Lagarde said on Thursday that the world’s economy has weakened in the past six months, despite the efforts of leading central banks to boost activity with ultra-low interest rates.
And she warned that the Ukraine crisis, the deadly Ebola outbreak in West Africa, and Middle East turmoil posed additional threats to the world’s economy.
Without more active stimulus from governments themselves, the managing director of the International Monetary Fund said, there is “the risk that the world could get stuck for some time with a ‘mediocre’ level of growth.”
That imperils efforts to bring down the number of unemployed worldwide, some 200 million people, including 75 million youth.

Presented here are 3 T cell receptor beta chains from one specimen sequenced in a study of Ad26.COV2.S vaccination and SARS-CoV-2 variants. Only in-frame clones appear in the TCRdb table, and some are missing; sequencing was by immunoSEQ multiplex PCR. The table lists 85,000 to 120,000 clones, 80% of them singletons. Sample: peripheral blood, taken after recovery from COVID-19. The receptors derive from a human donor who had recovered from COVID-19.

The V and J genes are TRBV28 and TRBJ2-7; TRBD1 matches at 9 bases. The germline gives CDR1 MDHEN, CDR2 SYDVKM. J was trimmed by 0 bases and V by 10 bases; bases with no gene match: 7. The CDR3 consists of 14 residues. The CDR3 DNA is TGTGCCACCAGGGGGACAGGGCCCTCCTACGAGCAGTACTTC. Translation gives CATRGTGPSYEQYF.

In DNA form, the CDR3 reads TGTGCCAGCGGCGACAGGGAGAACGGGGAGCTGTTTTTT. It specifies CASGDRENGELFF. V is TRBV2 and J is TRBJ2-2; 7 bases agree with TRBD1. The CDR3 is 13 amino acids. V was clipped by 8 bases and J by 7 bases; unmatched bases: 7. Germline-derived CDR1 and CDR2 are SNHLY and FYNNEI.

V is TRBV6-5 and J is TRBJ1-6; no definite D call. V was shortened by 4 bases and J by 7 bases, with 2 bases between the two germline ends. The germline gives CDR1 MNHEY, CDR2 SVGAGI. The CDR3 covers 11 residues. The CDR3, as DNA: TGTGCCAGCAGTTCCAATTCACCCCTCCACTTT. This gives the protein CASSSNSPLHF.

“Six years after the financial crisis began, we see continued weakness in the global economy. Countries are still dealing with the legacies of the crisis, including high debt burdens and unemployment,” she said in a speech at Georgetown University in Washington, according to the prepared text.
“If people expect growth potential to be lower tomorrow, they will cut back on investment and consumption today.
“This dynamic could seriously impede the recovery, especially in advanced economies that are also grappling with high unemployment and low inflation. This is the case for the euro area.”
Lagarde said the IMF was forecasting “only a modest pickup” for next year, and that governments needed to do more, with better-targeted spending and “growth-friendly” reforms.
In addition, more public investment in infrastructure would improve economies, acting as “a powerful impetus for growth and jobs.”
“The world needs to aim higher and try harder, to do it together,” she said.